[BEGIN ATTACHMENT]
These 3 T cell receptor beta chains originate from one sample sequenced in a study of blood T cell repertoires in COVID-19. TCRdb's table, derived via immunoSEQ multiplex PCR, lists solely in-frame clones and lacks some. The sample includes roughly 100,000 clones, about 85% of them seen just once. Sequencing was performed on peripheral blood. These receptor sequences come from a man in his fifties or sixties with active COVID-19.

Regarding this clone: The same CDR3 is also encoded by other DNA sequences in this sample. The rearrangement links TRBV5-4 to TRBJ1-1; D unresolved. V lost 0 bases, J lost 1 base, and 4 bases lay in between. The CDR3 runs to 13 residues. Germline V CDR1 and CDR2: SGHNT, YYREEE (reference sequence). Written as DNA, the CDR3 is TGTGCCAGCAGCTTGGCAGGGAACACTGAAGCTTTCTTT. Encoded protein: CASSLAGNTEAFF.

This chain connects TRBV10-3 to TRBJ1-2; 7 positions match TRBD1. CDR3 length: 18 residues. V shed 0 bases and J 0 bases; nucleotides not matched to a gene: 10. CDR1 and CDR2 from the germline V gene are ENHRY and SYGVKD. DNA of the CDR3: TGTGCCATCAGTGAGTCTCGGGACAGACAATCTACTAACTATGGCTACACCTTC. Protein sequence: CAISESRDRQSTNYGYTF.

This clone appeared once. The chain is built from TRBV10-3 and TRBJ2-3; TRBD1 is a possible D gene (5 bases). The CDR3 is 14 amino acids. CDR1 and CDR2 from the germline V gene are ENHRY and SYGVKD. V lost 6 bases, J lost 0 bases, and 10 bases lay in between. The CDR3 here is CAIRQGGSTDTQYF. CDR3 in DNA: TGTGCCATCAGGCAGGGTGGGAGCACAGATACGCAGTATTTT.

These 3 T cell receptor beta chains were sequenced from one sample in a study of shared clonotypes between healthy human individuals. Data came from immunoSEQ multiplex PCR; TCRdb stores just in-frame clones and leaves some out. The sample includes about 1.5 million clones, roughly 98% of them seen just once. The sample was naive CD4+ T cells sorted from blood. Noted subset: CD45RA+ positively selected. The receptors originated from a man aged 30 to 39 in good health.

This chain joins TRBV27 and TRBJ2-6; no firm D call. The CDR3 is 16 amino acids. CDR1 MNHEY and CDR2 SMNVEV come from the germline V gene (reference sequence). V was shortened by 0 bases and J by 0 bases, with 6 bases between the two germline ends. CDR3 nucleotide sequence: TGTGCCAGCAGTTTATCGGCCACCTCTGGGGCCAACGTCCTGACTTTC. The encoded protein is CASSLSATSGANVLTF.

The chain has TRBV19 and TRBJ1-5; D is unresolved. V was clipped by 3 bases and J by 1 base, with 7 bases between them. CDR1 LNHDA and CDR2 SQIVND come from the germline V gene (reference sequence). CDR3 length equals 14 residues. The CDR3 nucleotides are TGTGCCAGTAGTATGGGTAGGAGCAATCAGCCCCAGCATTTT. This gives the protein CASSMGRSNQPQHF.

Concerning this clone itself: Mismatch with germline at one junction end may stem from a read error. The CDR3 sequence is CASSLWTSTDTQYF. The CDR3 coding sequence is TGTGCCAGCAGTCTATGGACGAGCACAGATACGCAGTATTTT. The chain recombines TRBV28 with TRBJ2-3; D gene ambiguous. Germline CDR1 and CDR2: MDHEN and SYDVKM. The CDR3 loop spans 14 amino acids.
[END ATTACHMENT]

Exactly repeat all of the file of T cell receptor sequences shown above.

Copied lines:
These 3 T cell receptor beta chains originate from one sample sequenced in a study of blood T cell repertoires in COVID-19. TCRdb's table, derived via immunoSEQ multiplex PCR, lists solely in-frame clones and lacks some. The sample includes roughly 100,000 clones, about 85% of them seen just once. Sequencing was performed on peripheral blood. These receptor sequences come from a man in his fifties or sixties with active COVID-19.

Regarding this clone: The same CDR3 is also encoded by other DNA sequences in this sample. The rearrangement links TRBV5-4 to TRBJ1-1; D unresolved. V lost 0 bases, J lost 1 base, and 4 bases lay in between. The CDR3 runs to 13 residues. Germline V CDR1 and CDR2: SGHNT, YYREEE (reference sequence). Written as DNA, the CDR3 is TGTGCCAGCAGCTTGGCAGGGAACACTGAAGCTTTCTTT. Encoded protein: CASSLAGNTEAFF.

This chain connects TRBV10-3 to TRBJ1-2; 7 positions match TRBD1. CDR3 length: 18 residues. V shed 0 bases and J 0 bases; nucleotides not matched to a gene: 10. CDR1 and CDR2 from the germline V gene are ENHRY and SYGVKD. DNA of the CDR3: TGTGCCATCAGTGAGTCTCGGGACAGACAATCTACTAACTATGGCTACACCTTC. Protein sequence: CAISESRDRQSTNYGYTF.

This clone appeared once. The chain is built from TRBV10-3 and TRBJ2-3; TRBD1 is a possible D gene (5 bases). The CDR3 is 14 amino acids. CDR1 and CDR2 from the germline V gene are ENHRY and SYGVKD. V lost 6 bases, J lost 0 bases, and 10 bases lay in between. The CDR3 here is CAIRQGGSTDTQYF. CDR3 in DNA: TGTGCCATCAGGCAGGGTGGGAGCACAGATACGCAGTATTTT.

These 3 T cell receptor beta chains were sequenced from one sample in a study of shared clonotypes between healthy human individuals. Data came from immunoSEQ multiplex PCR; TCRdb stores just in-frame clones and leaves some out. The sample includes about 1.5 million clones, roughly 98% of them seen just once. The sample was naive CD4+ T cells sorted from blood. Noted subset: CD45RA+ positively selected. The receptors originated from a man aged 30 to 39 in good health.

This chain joins TRBV27 and TRBJ2-6; no firm D call. The CDR3 is 16 amino acids. CDR1 MNHEY and CDR2 SMNVEV come from the germline V gene (reference sequence). V was shortened by 0 bases and J by 0 bases, with 6 bases between the two germline ends. CDR3 nucleotide sequence: TGTGCCAGCAGTTTATCGGCCACCTCTGGGGCCAACGTCCTGACTTTC. The encoded protein is CASSLSATSGANVLTF.

The chain has TRBV19 and TRBJ1-5; D is unresolved. V was clipped by 3 bases and J by 1 base, with 7 bases between them. CDR1 LNHDA and CDR2 SQIVND come from the germline V gene (reference sequence). CDR3 length equals 14 residues. The CDR3 nucleotides are TGTGCCAGTAGTATGGGTAGGAGCAATCAGCCCCAGCATTTT. This gives the protein CASSMGRSNQPQHF.

Concerning this clone itself: Mismatch with germline at one junction end may stem from a read error. The CDR3 sequence is CASSLWTSTDTQYF. The CDR3 coding sequence is TGTGCCAGCAGTCTATGGACGAGCACAGATACGCAGTATTTT. The chain recombines TRBV28 with TRBJ2-3; D gene ambiguous. Germline CDR1 and CDR2: MDHEN and SYDVKM. The CDR3 loop spans 14 amino acids.